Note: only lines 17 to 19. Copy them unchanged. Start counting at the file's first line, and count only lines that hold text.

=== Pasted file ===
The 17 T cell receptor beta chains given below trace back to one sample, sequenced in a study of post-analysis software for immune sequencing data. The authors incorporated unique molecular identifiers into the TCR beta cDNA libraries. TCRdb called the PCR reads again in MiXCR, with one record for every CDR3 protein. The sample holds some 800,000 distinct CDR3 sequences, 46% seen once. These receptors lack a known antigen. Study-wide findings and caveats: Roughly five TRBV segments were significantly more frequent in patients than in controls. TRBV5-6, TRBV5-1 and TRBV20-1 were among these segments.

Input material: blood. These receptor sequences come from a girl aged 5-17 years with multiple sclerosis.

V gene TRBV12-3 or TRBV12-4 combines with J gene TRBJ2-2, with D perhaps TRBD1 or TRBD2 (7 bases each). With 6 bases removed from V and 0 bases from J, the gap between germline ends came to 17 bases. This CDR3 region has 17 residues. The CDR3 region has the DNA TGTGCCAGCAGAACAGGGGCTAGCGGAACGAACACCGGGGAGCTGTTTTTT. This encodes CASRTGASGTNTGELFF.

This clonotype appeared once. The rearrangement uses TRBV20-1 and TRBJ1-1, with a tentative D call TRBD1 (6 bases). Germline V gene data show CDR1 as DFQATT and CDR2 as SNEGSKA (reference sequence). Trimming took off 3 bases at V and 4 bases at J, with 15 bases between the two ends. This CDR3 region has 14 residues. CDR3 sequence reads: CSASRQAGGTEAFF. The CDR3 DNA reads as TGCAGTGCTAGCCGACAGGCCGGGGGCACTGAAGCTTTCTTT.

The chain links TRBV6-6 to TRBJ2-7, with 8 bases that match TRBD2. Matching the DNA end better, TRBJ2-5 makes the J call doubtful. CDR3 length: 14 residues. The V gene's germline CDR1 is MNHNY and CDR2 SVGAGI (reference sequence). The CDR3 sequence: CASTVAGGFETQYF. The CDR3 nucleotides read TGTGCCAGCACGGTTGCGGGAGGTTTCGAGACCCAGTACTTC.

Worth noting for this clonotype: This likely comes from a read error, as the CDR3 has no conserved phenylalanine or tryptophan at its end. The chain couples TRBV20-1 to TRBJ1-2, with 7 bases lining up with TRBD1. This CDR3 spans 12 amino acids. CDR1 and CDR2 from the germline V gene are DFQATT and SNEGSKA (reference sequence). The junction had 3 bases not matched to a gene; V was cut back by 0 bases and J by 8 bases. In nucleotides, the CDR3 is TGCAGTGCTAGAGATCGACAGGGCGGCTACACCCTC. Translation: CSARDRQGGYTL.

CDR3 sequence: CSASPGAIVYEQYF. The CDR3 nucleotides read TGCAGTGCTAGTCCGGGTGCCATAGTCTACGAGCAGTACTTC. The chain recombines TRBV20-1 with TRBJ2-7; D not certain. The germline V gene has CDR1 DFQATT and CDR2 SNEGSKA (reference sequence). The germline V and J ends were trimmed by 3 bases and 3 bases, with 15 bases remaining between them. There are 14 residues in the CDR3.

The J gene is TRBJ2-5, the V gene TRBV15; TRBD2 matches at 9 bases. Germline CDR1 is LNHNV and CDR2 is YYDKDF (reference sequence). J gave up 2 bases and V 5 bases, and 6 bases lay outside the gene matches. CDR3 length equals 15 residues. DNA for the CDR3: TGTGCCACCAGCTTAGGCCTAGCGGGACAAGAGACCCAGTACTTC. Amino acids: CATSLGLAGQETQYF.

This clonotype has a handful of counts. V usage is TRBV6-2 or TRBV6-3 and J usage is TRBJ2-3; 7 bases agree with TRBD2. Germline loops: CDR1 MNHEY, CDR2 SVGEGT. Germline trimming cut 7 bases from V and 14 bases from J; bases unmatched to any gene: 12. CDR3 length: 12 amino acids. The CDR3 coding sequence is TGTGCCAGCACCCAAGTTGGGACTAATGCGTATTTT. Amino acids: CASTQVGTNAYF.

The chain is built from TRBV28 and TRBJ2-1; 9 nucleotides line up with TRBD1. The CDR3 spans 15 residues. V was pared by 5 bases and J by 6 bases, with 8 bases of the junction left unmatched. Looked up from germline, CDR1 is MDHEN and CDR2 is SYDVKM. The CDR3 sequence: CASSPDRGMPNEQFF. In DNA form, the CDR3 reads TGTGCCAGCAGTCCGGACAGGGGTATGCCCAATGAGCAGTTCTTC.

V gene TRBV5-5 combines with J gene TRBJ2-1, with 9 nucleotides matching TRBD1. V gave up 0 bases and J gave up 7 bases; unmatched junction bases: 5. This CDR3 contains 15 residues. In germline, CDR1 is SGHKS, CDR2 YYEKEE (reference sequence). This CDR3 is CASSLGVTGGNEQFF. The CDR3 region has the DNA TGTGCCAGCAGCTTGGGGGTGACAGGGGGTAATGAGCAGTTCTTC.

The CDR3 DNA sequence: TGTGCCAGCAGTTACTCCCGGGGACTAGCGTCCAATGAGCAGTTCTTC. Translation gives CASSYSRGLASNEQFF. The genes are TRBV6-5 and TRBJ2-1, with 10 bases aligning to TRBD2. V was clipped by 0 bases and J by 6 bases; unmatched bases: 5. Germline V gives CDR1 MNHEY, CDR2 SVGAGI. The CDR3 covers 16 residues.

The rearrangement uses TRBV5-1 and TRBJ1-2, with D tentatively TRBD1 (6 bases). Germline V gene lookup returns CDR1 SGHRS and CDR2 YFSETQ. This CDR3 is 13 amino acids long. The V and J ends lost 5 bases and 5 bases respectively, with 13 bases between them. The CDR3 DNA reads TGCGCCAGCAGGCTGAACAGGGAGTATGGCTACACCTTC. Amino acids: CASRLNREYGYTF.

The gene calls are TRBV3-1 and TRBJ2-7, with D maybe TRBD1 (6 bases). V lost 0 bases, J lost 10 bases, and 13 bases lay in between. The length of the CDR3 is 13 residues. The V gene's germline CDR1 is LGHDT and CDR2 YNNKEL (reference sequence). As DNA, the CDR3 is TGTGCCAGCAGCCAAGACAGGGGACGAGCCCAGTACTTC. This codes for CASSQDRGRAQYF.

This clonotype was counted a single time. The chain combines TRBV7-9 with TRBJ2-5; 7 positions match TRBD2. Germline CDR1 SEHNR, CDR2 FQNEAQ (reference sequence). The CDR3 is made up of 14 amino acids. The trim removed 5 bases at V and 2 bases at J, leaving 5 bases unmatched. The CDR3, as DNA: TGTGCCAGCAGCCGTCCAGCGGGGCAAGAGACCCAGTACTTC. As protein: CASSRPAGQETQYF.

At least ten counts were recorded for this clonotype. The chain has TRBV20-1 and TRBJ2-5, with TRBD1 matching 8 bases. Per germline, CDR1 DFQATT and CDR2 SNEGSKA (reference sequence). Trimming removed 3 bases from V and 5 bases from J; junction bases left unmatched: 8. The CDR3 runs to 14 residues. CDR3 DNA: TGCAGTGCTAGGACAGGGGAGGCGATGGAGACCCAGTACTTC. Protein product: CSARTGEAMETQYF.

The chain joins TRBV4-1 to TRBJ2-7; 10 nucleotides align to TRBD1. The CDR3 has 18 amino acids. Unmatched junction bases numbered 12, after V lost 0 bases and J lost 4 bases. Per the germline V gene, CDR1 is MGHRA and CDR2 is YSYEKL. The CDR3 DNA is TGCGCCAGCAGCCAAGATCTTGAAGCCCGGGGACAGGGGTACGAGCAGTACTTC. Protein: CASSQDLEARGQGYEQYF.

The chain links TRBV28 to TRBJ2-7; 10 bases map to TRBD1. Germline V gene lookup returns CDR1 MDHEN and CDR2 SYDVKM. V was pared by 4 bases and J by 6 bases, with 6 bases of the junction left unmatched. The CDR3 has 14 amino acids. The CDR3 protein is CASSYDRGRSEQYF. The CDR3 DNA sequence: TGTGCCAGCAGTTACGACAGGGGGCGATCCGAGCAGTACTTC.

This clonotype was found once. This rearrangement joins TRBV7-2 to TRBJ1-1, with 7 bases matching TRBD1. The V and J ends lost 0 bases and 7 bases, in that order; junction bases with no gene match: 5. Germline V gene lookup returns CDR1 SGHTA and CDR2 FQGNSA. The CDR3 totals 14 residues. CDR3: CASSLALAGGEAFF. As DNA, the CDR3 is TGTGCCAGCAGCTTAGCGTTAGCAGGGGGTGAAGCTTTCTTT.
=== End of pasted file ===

The chain joins TRBV4-1 to TRBJ2-7; 10 nucleotides align to TRBD1. The CDR3 has 18 amino acids. Unmatched junction bases numbered 12, after V lost 0 bases and J lost 4 bases. Per the germline V gene, CDR1 is MGHRA and CDR2 is YSYEKL. The CDR3 DNA is TGCGCCAGCAGCCAAGATCTTGAAGCCCGGGGACAGGGGTACGAGCAGTACTTC. Protein: CASSQDLEARGQGYEQYF.

The chain links TRBV28 to TRBJ2-7; 10 bases map to TRBD1. Germline V gene lookup returns CDR1 MDHEN and CDR2 SYDVKM. V was pared by 4 bases and J by 6 bases, with 6 bases of the junction left unmatched. The CDR3 has 14 amino acids. The CDR3 protein is CASSYDRGRSEQYF. The CDR3 DNA sequence: TGTGCCAGCAGTTACGACAGGGGGCGATCCGAGCAGTACTTC.

This clonotype was found once. This rearrangement joins TRBV7-2 to TRBJ1-1, with 7 bases matching TRBD1. The V and J ends lost 0 bases and 7 bases, in that order; junction bases with no gene match: 5. Germline V gene lookup returns CDR1 SGHTA and CDR2 FQGNSA. The CDR3 totals 14 residues. CDR3: CASSLALAGGEAFF. As DNA, the CDR3 is TGTGCCAGCAGCTTAGCGTTAGCAGGGGGTGAAGCTTTCTTT.